On Selfhood: Young Lesbians


On Selfhood: Young Lesbians
Co-curated by Maia McDonald, Srishti and Olivia Newsome
Feb. 8, 2023 – June 30, 2024


On Selfhood: Young Lesbians assembles art works, ephemera, and oral histories from 36 marginalized urban lesbians, ages 18-25. Installed as a multidisciplinary exhibition grounded in personal collections and an interactive collage, On Selfhood. McDonald’s and Newsome’s curatorial statement was simply signed “Olivia, Maia, Srishti,” — no surnames. I read this decision as a continuation of refusal, the same refusal that The Lesbian Herstory Archives is also organized around: using first names only to disavow the grip of patriarchal ownership that all formal names inherently carry by legal default.

“Lesbians spend their lives searching for each other and building their lives together. Communities have been primary sources and instructional guides to living lesbian lives. Marginalized lesbians perpetually evolve their methods of finding and maintaining communities that nurture their multiple identities.” —the curators

The group exhibition takes place throughout three floors of The Center, with participants’ archives available for research at the third floor’s research room. The artworks are arranged by themes: “Identity and the Self,” “Love, Sex, Desire,” “Transness and Gender,” and “Friendship and Community.” The show features photography, collage, drawings, paintings, illustrations, poems, written texts, zines, stage plays, fan fiction, audio diaries, journals, Tumblr posts, T-shirts, and song lyrics by and about lesbians and their experiences. Through this multi-layered and textural assembly, the material intimacy of a lesbian future is seen and accessed.

Nina, “Moonrise” (2023)

In a photograph by Nina, “Moonrise,” a group of lesbians gathers on a beach at night. Most of them gaze back at the camera with a shared sense of joy, while a couple of them close their eyes and stay within while remaining in a shared embrace. The opened canister of film in Carson’s Still Life II and Clem organize, humorously, an array of some tools for play and self-realization. Karishma’s Get Tested, a linocut print in which an androgynous-femme figure appears dressed in half a shirt dress and an overalls suit, shows us how younger generations are portrayed in mainstream media, and the misconceptions about their experiences. The interactive collage on the third floor, near the entrance to the archives room, is an enchanted spread of emotions, dreams, joys, and some unavoidable laments about what it means to be a lesbian in contemporary society.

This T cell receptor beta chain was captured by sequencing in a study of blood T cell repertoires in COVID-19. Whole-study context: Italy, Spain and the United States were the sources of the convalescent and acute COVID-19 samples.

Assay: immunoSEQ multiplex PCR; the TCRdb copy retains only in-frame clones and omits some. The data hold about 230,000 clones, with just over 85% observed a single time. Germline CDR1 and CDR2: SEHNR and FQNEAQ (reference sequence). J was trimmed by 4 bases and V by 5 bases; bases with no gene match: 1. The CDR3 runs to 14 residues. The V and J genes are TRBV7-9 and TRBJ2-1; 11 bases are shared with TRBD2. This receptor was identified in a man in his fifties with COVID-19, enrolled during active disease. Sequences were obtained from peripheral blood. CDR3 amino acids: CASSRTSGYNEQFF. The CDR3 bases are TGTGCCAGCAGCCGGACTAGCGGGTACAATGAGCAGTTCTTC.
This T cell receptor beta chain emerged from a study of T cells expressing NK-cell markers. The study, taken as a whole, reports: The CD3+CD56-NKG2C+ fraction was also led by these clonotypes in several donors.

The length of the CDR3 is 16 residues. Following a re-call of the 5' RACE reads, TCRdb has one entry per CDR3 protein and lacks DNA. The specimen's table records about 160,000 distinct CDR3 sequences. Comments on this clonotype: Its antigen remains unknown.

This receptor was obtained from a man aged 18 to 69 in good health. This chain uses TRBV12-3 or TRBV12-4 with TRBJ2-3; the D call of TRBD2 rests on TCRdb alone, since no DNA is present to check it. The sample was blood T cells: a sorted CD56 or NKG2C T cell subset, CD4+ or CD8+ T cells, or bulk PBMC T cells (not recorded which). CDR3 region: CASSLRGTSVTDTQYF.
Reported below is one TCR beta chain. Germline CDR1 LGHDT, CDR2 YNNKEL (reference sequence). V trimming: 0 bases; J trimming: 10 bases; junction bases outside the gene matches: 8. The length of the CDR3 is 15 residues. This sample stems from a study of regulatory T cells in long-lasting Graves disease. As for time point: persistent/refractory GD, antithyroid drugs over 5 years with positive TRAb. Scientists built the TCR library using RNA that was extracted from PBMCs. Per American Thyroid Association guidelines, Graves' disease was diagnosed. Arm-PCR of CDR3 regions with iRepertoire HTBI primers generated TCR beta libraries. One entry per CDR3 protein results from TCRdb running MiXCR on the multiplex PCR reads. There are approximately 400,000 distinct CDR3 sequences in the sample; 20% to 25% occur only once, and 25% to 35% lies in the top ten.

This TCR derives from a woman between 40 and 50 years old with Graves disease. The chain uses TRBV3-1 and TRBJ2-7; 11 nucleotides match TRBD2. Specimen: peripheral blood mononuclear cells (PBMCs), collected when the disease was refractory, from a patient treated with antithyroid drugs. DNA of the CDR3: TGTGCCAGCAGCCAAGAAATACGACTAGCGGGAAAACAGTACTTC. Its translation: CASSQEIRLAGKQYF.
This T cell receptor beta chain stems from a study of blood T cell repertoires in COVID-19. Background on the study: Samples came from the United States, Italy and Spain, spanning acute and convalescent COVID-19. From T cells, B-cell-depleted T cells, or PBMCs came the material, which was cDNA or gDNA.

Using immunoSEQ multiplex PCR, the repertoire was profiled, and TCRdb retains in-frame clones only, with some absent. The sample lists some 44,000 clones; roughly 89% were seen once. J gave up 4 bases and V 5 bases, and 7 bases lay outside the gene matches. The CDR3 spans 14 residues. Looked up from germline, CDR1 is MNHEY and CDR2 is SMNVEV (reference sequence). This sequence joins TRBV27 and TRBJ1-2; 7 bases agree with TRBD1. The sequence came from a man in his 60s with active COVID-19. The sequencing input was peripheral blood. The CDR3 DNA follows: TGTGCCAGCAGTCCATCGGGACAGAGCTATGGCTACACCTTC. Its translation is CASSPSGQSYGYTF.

On Selfhood arrives at a time when lesbians are actively counteracting decades of lesbian bar closures. According to historian Greggor Mattson, the US had 15 documented Lesbian bars before the pandemic in 2019, an abysmally low number compared to 200 documented spaces in 1980. By contrast, gay men’s bars during the same dates decreased from 1200+ to 200+. The exhibit also tackles this question from the perspective of young people who aren’t allowed at bars anyway, asking: what spaces of assembly can young lesbians today look forward to?

Carson, “Still Life II” (2023).

On Selfhood affirms an inclusive lesbian present through a “real-time community centered collection that pushes the boundaries of what is historically significant,” the curators explained in their introductory statement. The curators asked participants to situate lesbianism in relation to other, multiple identities they embody as lesbians and how are they forming community at home, online, and elsewhere. That elsewhere includes raves, parties, live music, and other communal spaces. The curators make it clear that for lesbians, and any Queer female/fem presenting person, “sexuality and romance rarely belongs to them—it has been capitalized and resold.” Seeing how a younger generation navigates what feels like a ceaselessly toxic paradigm is highly illuminating.

This exhibition focuses on lesbian voices that the dominant lesbian canon previously ignored or silenced, including Black, trans, nonbinary, and gender nonconforming people, without excluding lesbian identities with existing mainstream recognition. At a point marked by disappearing spaces for assembly, and an increasing will to not use labels, this exhibition shows us how labels can be critical to community building. On Selfhood also applies the framework of intersectionality to an exhibition format, and leads us somewhere in a distant horizon, waiting for a softer futurity to catch up.

A digital website of the exhibition, On Selfhood: Young Lesbians Within the Margins still showcases the works from all 42 participants in the project, whereas the exhibition only includes 36.


Patricia Silva is a Lisbon-born, New York City-based photographer, video artist, and writer. Their writings on photography and visual culture have been published in Dodge & Burn: Decolonizing Photography, ICP Perspective, Cult Bytes, Daylight, Memories Can’t Wait: Conversations on Accessing History and Archives Through Artistic Practices, and Queering the Collection. Their photographic work has been published in The New York Times, Diva UK, Out Magazine, The Advocate, and Der Grief. Their short films have screened at the British Film Institute, England; Anthology Film Archives, USA; MIT List Visual Arts Center, USA; Glasgow Art Center, Scotland; IFC Theater, USA; Cervantes Institute, Brazil; among more.


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